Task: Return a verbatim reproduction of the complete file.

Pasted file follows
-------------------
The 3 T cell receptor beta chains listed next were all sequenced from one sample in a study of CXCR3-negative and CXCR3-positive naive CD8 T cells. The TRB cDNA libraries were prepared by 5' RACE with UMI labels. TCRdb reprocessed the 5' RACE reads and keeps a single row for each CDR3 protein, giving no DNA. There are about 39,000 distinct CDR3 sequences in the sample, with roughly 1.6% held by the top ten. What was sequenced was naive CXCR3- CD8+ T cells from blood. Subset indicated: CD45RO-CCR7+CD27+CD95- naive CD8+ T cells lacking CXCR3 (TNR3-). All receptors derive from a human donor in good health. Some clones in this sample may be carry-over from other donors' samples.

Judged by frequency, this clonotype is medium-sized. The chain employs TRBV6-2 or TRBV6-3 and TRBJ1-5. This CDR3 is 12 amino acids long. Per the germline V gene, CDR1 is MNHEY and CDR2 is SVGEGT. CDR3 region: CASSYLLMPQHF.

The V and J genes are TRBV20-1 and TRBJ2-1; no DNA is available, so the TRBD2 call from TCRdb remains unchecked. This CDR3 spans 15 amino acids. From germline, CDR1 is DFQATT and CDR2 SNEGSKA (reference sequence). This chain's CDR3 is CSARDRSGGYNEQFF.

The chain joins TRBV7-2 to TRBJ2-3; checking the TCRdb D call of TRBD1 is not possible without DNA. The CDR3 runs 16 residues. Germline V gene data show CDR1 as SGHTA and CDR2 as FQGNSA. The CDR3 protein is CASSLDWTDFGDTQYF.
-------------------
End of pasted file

The 3 T cell receptor beta chains listed next were all sequenced from one sample in a study of CXCR3-negative and CXCR3-positive naive CD8 T cells. The TRB cDNA libraries were prepared by 5' RACE with UMI labels. TCRdb reprocessed the 5' RACE reads and keeps a single row for each CDR3 protein, giving no DNA. There are about 39,000 distinct CDR3 sequences in the sample, with roughly 1.6% held by the top ten. What was sequenced was naive CXCR3- CD8+ T cells from blood. Subset indicated: CD45RO-CCR7+CD27+CD95- naive CD8+ T cells lacking CXCR3 (TNR3-). All receptors derive from a human donor in good health. Some clones in this sample may be carry-over from other donors' samples.

Judged by frequency, this clonotype is medium-sized. The chain employs TRBV6-2 or TRBV6-3 and TRBJ1-5. This CDR3 is 12 amino acids long. Per the germline V gene, CDR1 is MNHEY and CDR2 is SVGEGT. CDR3 region: CASSYLLMPQHF.

The V and J genes are TRBV20-1 and TRBJ2-1; no DNA is available, so the TRBD2 call from TCRdb remains unchecked. This CDR3 spans 15 amino acids. From germline, CDR1 is DFQATT and CDR2 SNEGSKA (reference sequence). This chain's CDR3 is CSARDRSGGYNEQFF.

The chain joins TRBV7-2 to TRBJ2-3; checking the TCRdb D call of TRBD1 is not possible without DNA. The CDR3 runs 16 residues. Germline V gene data show CDR1 as SGHTA and CDR2 as FQGNSA. The CDR3 protein is CASSLDWTDFGDTQYF.